Reading this article gave me cause to wonder : "does the WWN have and agenda(s) that they are trying to advance". The reason I ask is that this, and several other stories I've run across recently, seem to resonate very well with society's current concerns about the future. (Here we have genetic engineering, safety of the food supply and those silly vegatarians.)
Then we had the time travelling daytrader that played upon the fears about the honesty and stability of the financial system.
Does the WWN now write its stories to make a point? Or do the just have some writers that are very observant of current events and human nature?
Primarily a personal bias on my part, I'm not fond of mushrooms.
Heck, Quorn isn't even a proper mushroom! (There was a whole thread on Quorn about a year ago. There were some reports of people getting sick and blaming it on the Quorn. But I suppose we'd see that with the introduction of any new foodstuff.)
I've always thought that the WWN is written as pure satire, playing upon the unbelievability and the tendency of other American tabloids to publish and report upon unsubstantiated rumors and sensationalism.
The WWN, at least around here, is viewed as a total joke, whereas there exists a certain market who will read other tabloid papers (like the Enquirer, Star, ect.) under the illusion of becoming more informed. I've never known the WWN to be taken at all seriously, but in its value as satire, it unabashedly does derive material from current social fears/issues.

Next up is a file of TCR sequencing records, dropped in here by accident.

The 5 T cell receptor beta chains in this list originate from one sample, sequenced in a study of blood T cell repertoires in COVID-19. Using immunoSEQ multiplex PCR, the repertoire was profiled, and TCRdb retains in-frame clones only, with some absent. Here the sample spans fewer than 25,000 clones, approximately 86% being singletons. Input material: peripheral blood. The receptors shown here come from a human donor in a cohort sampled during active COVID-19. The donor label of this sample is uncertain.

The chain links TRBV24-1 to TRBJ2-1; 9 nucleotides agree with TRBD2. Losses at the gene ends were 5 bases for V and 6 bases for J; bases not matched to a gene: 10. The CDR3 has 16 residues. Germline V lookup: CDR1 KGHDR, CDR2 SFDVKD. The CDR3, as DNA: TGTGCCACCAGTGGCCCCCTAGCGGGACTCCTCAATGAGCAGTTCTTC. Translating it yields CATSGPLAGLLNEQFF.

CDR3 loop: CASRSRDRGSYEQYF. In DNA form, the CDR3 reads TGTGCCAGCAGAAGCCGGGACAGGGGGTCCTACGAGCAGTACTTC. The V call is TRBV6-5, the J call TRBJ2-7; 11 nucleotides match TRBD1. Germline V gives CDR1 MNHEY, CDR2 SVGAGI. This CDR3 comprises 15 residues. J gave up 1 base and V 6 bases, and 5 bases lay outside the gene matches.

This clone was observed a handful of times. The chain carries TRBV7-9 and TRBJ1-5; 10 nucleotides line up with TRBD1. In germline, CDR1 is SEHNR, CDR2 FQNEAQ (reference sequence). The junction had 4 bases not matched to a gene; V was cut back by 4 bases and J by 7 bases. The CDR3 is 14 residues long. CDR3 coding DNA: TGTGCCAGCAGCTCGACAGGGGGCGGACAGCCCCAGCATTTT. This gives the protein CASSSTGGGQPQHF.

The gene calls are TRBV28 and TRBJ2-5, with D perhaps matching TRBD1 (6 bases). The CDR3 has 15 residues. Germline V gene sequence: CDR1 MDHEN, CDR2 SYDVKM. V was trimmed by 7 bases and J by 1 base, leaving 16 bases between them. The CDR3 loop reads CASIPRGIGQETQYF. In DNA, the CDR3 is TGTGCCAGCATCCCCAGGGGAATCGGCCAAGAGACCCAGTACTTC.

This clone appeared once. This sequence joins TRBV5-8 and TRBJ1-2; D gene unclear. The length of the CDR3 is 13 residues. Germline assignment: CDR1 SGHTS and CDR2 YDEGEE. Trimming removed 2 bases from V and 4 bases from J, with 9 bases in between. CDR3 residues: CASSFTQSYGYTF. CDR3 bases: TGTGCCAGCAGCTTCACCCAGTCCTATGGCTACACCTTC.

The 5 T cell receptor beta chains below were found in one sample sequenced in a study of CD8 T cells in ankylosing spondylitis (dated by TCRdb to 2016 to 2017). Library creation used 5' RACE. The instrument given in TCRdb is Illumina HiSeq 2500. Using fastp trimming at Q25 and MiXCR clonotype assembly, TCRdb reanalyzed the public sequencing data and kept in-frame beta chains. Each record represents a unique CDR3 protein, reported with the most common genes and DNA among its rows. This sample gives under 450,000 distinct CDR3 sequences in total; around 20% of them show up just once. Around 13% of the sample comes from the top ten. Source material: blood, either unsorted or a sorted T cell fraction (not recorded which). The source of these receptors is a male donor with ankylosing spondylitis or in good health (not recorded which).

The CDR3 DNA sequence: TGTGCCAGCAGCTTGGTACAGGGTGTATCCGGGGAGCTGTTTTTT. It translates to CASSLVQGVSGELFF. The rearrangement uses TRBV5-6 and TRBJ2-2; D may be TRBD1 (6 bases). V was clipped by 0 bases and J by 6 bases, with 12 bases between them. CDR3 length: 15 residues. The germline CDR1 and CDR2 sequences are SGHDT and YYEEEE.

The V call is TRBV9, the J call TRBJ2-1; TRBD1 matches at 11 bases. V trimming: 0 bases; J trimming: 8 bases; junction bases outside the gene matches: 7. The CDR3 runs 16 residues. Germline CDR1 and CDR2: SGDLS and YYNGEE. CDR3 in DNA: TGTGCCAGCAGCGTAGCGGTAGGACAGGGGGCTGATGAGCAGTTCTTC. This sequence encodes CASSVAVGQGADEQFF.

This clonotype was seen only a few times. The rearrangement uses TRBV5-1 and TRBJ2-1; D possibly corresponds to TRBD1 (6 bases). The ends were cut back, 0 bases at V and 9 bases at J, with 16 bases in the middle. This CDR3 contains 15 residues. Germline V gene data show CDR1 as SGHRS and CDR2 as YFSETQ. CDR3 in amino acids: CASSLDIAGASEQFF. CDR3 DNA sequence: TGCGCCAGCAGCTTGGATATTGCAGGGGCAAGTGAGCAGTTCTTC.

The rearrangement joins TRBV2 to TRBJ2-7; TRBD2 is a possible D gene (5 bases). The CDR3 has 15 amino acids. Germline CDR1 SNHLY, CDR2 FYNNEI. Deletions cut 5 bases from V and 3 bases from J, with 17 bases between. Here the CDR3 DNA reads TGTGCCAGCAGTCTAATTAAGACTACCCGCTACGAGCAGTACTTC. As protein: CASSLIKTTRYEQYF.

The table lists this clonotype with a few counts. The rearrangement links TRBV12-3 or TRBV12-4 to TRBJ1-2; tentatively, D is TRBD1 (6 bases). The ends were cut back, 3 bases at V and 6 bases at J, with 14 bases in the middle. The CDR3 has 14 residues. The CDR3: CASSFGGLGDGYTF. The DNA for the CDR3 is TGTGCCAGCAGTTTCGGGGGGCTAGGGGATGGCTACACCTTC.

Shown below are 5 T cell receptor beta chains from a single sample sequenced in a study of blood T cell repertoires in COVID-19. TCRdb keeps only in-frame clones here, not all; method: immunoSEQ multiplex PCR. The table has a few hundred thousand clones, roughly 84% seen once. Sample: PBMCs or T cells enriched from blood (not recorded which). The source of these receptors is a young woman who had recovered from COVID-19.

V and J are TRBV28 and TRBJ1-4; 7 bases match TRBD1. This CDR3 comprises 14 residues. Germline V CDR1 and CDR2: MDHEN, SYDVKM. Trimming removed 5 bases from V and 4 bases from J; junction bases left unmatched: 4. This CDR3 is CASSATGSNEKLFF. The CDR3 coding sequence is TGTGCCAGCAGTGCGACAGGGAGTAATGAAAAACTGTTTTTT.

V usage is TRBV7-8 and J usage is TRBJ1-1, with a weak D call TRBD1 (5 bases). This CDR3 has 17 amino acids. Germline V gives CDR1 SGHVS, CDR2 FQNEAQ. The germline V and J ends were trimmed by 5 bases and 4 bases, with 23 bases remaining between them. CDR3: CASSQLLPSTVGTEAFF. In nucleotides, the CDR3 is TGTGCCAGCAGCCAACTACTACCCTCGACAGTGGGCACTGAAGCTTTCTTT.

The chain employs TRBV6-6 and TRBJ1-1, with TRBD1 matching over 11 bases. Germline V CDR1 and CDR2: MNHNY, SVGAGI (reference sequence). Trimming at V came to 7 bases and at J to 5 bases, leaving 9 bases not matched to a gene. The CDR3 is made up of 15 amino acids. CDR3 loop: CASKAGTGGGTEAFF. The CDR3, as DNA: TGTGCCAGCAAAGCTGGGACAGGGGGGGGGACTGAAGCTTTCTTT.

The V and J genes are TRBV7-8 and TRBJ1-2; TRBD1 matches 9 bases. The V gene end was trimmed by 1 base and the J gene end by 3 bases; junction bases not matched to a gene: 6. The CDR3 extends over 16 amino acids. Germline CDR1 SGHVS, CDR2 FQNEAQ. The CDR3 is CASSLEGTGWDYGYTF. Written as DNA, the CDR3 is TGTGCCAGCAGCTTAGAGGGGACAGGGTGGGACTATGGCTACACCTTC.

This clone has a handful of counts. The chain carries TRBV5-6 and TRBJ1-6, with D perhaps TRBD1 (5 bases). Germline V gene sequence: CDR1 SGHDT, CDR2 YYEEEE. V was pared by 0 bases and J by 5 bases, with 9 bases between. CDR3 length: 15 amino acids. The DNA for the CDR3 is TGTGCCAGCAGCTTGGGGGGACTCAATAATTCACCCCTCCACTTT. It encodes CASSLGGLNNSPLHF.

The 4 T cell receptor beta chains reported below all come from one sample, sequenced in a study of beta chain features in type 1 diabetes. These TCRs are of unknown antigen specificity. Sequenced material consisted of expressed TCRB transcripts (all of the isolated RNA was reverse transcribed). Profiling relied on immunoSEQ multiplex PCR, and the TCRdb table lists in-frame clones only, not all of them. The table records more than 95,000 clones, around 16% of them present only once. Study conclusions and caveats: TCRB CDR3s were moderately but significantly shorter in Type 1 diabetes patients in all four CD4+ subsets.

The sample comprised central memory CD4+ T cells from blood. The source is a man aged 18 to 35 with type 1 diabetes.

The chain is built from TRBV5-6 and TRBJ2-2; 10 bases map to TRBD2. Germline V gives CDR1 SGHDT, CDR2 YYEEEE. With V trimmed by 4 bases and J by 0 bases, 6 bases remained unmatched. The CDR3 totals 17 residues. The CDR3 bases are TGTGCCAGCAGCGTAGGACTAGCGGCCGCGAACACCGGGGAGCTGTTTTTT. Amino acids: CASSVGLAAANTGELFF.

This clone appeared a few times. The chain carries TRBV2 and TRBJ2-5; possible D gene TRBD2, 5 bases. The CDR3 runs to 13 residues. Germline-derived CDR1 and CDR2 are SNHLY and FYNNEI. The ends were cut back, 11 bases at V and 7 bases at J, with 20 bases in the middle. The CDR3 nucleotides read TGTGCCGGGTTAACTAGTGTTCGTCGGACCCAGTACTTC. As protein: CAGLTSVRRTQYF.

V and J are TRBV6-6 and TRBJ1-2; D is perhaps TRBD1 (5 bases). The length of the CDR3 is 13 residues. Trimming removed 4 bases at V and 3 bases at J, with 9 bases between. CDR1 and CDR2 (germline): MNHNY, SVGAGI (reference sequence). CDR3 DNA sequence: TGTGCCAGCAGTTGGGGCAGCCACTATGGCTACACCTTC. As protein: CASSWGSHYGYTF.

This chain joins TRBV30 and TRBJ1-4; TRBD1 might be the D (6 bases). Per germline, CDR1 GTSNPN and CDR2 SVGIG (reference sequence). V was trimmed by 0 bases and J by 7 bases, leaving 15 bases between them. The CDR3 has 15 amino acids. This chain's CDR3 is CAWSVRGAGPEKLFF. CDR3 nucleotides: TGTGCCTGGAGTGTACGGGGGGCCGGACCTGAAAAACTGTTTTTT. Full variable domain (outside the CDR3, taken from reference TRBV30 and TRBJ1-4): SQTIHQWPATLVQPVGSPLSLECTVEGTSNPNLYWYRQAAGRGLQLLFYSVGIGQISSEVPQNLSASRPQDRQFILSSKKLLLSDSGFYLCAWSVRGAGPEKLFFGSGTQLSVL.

not that I'm trying to excuse my getting hoodwinked by that story:
The WWN definitely has a *nudge*nudge*wink*wink* factor going for it these days. I suspect that at least partially, this is due to the rise of the internet. They seem to be saying, "yeah, we know you're smart enough to see that it's all crap, but it's amusing crap", whereas the traditional tabloids still shovel it out without any sort of irony.
I think somewhere during the batboy saga, batboy was embraced by net.weirdos, and the WWN noticed an untapped market niche.
In the article "FLYING CAR WILL CURE GRIDLOCK FOREVER! ", they make reference to Moeller skycar, a "real" product.
They may not be "The Onion", but it definitely appears that at least part of their material is intended as satire. It's almost like a bunch of extropian-discordians have infiltrated a "conventional" tabloid.
We're in an age of turmoil within the traditional newsmedia. We've got the NYT going through a credibility crisis, CNN is, well, CNN, people watch FOX NEWS for news, and the Onion has been cited as a source by "reputable" news media.
To summarize : we expect tabloids to be crap. Conversely, the WWN seems to very cogently picking subjects to spoof and satirizing the form. A wolf in sheep's clothing?
As a long time reader of the WWN and its sources (including the Fortean Times and http://www.ananova.com), I can pretty much tell you the formula:
1. collect real news oddities and sprinkle them liberally through the pages;
2. add a few longer articles based on real news of the Would-you-look-at-that variety and tart them up until nobody would ever believe they are based on an article on the BBC website or in the Science pages of the New York Times;
3. set up a few running gags (Batboy periodically disappears for a while and then comes back over a period of several weeks, starting out as a couple of allusions in another story--possibly real news--and then more obviously until he hits his usual two page spread;
4. make up stories on popular themes.